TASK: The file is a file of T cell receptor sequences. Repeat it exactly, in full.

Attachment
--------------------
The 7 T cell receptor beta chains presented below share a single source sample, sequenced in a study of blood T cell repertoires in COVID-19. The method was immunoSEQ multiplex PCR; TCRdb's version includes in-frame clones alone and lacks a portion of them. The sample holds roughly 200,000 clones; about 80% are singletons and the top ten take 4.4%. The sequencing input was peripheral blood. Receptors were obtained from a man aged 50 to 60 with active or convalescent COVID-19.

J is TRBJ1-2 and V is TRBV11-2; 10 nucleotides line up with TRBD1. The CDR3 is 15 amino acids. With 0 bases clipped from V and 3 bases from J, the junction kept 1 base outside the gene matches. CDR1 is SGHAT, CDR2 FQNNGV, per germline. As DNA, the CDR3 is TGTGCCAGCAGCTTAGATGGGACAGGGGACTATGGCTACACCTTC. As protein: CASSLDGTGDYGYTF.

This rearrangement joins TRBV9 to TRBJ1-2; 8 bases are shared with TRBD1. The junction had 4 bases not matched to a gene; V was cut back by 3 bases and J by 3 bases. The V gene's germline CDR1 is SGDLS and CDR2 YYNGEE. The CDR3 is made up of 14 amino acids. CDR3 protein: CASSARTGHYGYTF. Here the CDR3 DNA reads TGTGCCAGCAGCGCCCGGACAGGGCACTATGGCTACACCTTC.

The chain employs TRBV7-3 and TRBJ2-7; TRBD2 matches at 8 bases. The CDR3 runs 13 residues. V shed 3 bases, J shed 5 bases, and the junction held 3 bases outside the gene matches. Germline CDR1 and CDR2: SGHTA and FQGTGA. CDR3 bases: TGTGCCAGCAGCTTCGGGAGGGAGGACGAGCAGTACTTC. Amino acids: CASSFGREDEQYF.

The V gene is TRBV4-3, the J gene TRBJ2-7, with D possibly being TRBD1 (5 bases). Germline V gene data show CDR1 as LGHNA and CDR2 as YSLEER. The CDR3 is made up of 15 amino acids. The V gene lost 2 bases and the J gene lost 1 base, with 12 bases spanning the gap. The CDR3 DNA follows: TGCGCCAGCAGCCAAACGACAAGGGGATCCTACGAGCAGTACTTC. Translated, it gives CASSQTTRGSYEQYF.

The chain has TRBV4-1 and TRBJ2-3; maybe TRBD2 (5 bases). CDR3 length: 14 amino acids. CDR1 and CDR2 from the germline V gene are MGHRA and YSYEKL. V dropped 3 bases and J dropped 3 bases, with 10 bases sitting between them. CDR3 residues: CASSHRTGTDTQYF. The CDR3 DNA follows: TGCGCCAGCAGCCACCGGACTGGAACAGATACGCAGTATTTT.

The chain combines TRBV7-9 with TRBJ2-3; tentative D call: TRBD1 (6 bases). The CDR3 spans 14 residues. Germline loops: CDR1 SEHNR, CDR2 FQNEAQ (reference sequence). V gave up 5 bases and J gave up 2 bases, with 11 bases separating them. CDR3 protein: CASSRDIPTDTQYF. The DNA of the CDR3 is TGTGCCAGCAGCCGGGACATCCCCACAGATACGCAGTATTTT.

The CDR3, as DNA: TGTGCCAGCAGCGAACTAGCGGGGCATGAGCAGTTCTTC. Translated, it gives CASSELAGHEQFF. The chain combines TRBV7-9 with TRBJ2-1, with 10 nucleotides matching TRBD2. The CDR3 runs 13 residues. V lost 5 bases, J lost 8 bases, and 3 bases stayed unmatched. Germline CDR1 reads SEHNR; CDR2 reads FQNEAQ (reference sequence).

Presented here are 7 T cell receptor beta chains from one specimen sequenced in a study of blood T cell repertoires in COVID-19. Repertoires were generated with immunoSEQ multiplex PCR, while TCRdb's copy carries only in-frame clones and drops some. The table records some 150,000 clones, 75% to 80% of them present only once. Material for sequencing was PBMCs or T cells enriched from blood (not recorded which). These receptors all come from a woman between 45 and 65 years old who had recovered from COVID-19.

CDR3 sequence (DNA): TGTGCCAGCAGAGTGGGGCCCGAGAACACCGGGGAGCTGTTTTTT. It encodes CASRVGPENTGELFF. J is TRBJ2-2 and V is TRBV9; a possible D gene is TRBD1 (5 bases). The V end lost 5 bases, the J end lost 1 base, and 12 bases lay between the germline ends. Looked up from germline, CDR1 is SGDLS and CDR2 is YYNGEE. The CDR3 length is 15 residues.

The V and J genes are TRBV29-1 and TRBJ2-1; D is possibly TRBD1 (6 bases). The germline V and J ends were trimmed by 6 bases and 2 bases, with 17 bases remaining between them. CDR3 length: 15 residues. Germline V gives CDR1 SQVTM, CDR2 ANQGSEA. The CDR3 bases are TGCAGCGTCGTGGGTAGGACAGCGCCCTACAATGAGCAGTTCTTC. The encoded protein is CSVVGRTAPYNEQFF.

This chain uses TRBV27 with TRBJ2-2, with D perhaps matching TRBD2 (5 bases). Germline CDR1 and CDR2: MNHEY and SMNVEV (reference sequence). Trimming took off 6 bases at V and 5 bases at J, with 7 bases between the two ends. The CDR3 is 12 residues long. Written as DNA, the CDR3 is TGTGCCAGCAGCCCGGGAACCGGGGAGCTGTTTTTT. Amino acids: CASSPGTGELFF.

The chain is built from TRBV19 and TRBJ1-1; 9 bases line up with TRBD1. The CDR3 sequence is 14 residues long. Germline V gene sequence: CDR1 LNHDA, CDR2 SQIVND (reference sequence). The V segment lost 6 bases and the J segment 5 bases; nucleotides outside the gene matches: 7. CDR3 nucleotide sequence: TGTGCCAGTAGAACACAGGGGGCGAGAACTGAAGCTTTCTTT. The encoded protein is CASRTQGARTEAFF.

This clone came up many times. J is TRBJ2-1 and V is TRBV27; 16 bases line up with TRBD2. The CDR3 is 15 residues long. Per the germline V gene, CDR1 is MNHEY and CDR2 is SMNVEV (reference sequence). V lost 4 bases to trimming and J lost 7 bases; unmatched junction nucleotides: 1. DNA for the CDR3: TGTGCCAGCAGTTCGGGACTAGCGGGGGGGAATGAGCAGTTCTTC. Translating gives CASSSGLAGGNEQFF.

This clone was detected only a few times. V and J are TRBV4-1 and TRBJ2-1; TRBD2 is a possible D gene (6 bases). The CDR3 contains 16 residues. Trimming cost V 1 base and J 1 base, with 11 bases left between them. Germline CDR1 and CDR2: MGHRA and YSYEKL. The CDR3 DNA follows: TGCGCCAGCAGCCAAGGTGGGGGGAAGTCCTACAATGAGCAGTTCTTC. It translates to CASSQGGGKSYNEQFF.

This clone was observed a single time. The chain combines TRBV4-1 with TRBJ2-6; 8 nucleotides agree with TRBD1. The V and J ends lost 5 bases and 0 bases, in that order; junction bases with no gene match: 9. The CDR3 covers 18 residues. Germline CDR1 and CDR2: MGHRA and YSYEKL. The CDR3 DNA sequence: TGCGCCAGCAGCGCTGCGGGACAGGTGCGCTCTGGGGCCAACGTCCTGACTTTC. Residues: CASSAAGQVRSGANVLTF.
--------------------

The 7 T cell receptor beta chains presented below share a single source sample, sequenced in a study of blood T cell repertoires in COVID-19. The method was immunoSEQ multiplex PCR; TCRdb's version includes in-frame clones alone and lacks a portion of them. The sample holds roughly 200,000 clones; about 80% are singletons and the top ten take 4.4%. The sequencing input was peripheral blood. Receptors were obtained from a man aged 50 to 60 with active or convalescent COVID-19.

J is TRBJ1-2 and V is TRBV11-2; 10 nucleotides line up with TRBD1. The CDR3 is 15 amino acids. With 0 bases clipped from V and 3 bases from J, the junction kept 1 base outside the gene matches. CDR1 is SGHAT, CDR2 FQNNGV, per germline. As DNA, the CDR3 is TGTGCCAGCAGCTTAGATGGGACAGGGGACTATGGCTACACCTTC. As protein: CASSLDGTGDYGYTF.

This rearrangement joins TRBV9 to TRBJ1-2; 8 bases are shared with TRBD1. The junction had 4 bases not matched to a gene; V was cut back by 3 bases and J by 3 bases. The V gene's germline CDR1 is SGDLS and CDR2 YYNGEE. The CDR3 is made up of 14 amino acids. CDR3 protein: CASSARTGHYGYTF. Here the CDR3 DNA reads TGTGCCAGCAGCGCCCGGACAGGGCACTATGGCTACACCTTC.

The chain employs TRBV7-3 and TRBJ2-7; TRBD2 matches at 8 bases. The CDR3 runs 13 residues. V shed 3 bases, J shed 5 bases, and the junction held 3 bases outside the gene matches. Germline CDR1 and CDR2: SGHTA and FQGTGA. CDR3 bases: TGTGCCAGCAGCTTCGGGAGGGAGGACGAGCAGTACTTC. Amino acids: CASSFGREDEQYF.

The V gene is TRBV4-3, the J gene TRBJ2-7, with D possibly being TRBD1 (5 bases). Germline V gene data show CDR1 as LGHNA and CDR2 as YSLEER. The CDR3 is made up of 15 amino acids. The V gene lost 2 bases and the J gene lost 1 base, with 12 bases spanning the gap. The CDR3 DNA follows: TGCGCCAGCAGCCAAACGACAAGGGGATCCTACGAGCAGTACTTC. Translated, it gives CASSQTTRGSYEQYF.

The chain has TRBV4-1 and TRBJ2-3; maybe TRBD2 (5 bases). CDR3 length: 14 amino acids. CDR1 and CDR2 from the germline V gene are MGHRA and YSYEKL. V dropped 3 bases and J dropped 3 bases, with 10 bases sitting between them. CDR3 residues: CASSHRTGTDTQYF. The CDR3 DNA follows: TGCGCCAGCAGCCACCGGACTGGAACAGATACGCAGTATTTT.

The chain combines TRBV7-9 with TRBJ2-3; tentative D call: TRBD1 (6 bases). The CDR3 spans 14 residues. Germline loops: CDR1 SEHNR, CDR2 FQNEAQ (reference sequence). V gave up 5 bases and J gave up 2 bases, with 11 bases separating them. CDR3 protein: CASSRDIPTDTQYF. The DNA of the CDR3 is TGTGCCAGCAGCCGGGACATCCCCACAGATACGCAGTATTTT.

The CDR3, as DNA: TGTGCCAGCAGCGAACTAGCGGGGCATGAGCAGTTCTTC. Translated, it gives CASSELAGHEQFF. The chain combines TRBV7-9 with TRBJ2-1, with 10 nucleotides matching TRBD2. The CDR3 runs 13 residues. V lost 5 bases, J lost 8 bases, and 3 bases stayed unmatched. Germline CDR1 reads SEHNR; CDR2 reads FQNEAQ (reference sequence).

Presented here are 7 T cell receptor beta chains from one specimen sequenced in a study of blood T cell repertoires in COVID-19. Repertoires were generated with immunoSEQ multiplex PCR, while TCRdb's copy carries only in-frame clones and drops some. The table records some 150,000 clones, 75% to 80% of them present only once. Material for sequencing was PBMCs or T cells enriched from blood (not recorded which). These receptors all come from a woman between 45 and 65 years old who had recovered from COVID-19.

CDR3 sequence (DNA): TGTGCCAGCAGAGTGGGGCCCGAGAACACCGGGGAGCTGTTTTTT. It encodes CASRVGPENTGELFF. J is TRBJ2-2 and V is TRBV9; a possible D gene is TRBD1 (5 bases). The V end lost 5 bases, the J end lost 1 base, and 12 bases lay between the germline ends. Looked up from germline, CDR1 is SGDLS and CDR2 is YYNGEE. The CDR3 length is 15 residues.

The V and J genes are TRBV29-1 and TRBJ2-1; D is possibly TRBD1 (6 bases). The germline V and J ends were trimmed by 6 bases and 2 bases, with 17 bases remaining between them. CDR3 length: 15 residues. Germline V gives CDR1 SQVTM, CDR2 ANQGSEA. The CDR3 bases are TGCAGCGTCGTGGGTAGGACAGCGCCCTACAATGAGCAGTTCTTC. The encoded protein is CSVVGRTAPYNEQFF.

This chain uses TRBV27 with TRBJ2-2, with D perhaps matching TRBD2 (5 bases). Germline CDR1 and CDR2: MNHEY and SMNVEV (reference sequence). Trimming took off 6 bases at V and 5 bases at J, with 7 bases between the two ends. The CDR3 is 12 residues long. Written as DNA, the CDR3 is TGTGCCAGCAGCCCGGGAACCGGGGAGCTGTTTTTT. Amino acids: CASSPGTGELFF.

The chain is built from TRBV19 and TRBJ1-1; 9 bases line up with TRBD1. The CDR3 sequence is 14 residues long. Germline V gene sequence: CDR1 LNHDA, CDR2 SQIVND (reference sequence). The V segment lost 6 bases and the J segment 5 bases; nucleotides outside the gene matches: 7. CDR3 nucleotide sequence: TGTGCCAGTAGAACACAGGGGGCGAGAACTGAAGCTTTCTTT. The encoded protein is CASRTQGARTEAFF.

This clone came up many times. J is TRBJ2-1 and V is TRBV27; 16 bases line up with TRBD2. The CDR3 is 15 residues long. Per the germline V gene, CDR1 is MNHEY and CDR2 is SMNVEV (reference sequence). V lost 4 bases to trimming and J lost 7 bases; unmatched junction nucleotides: 1. DNA for the CDR3: TGTGCCAGCAGTTCGGGACTAGCGGGGGGGAATGAGCAGTTCTTC. Translating gives CASSSGLAGGNEQFF.

This clone was detected only a few times. V and J are TRBV4-1 and TRBJ2-1; TRBD2 is a possible D gene (6 bases). The CDR3 contains 16 residues. Trimming cost V 1 base and J 1 base, with 11 bases left between them. Germline CDR1 and CDR2: MGHRA and YSYEKL. The CDR3 DNA follows: TGCGCCAGCAGCCAAGGTGGGGGGAAGTCCTACAATGAGCAGTTCTTC. It translates to CASSQGGGKSYNEQFF.

This clone was observed a single time. The chain combines TRBV4-1 with TRBJ2-6; 8 nucleotides agree with TRBD1. The V and J ends lost 5 bases and 0 bases, in that order; junction bases with no gene match: 9. The CDR3 covers 18 residues. Germline CDR1 and CDR2: MGHRA and YSYEKL. The CDR3 DNA sequence: TGCGCCAGCAGCGCTGCGGGACAGGTGCGCTCTGGGGCCAACGTCCTGACTTTC. Residues: CASSAAGQVRSGANVLTF.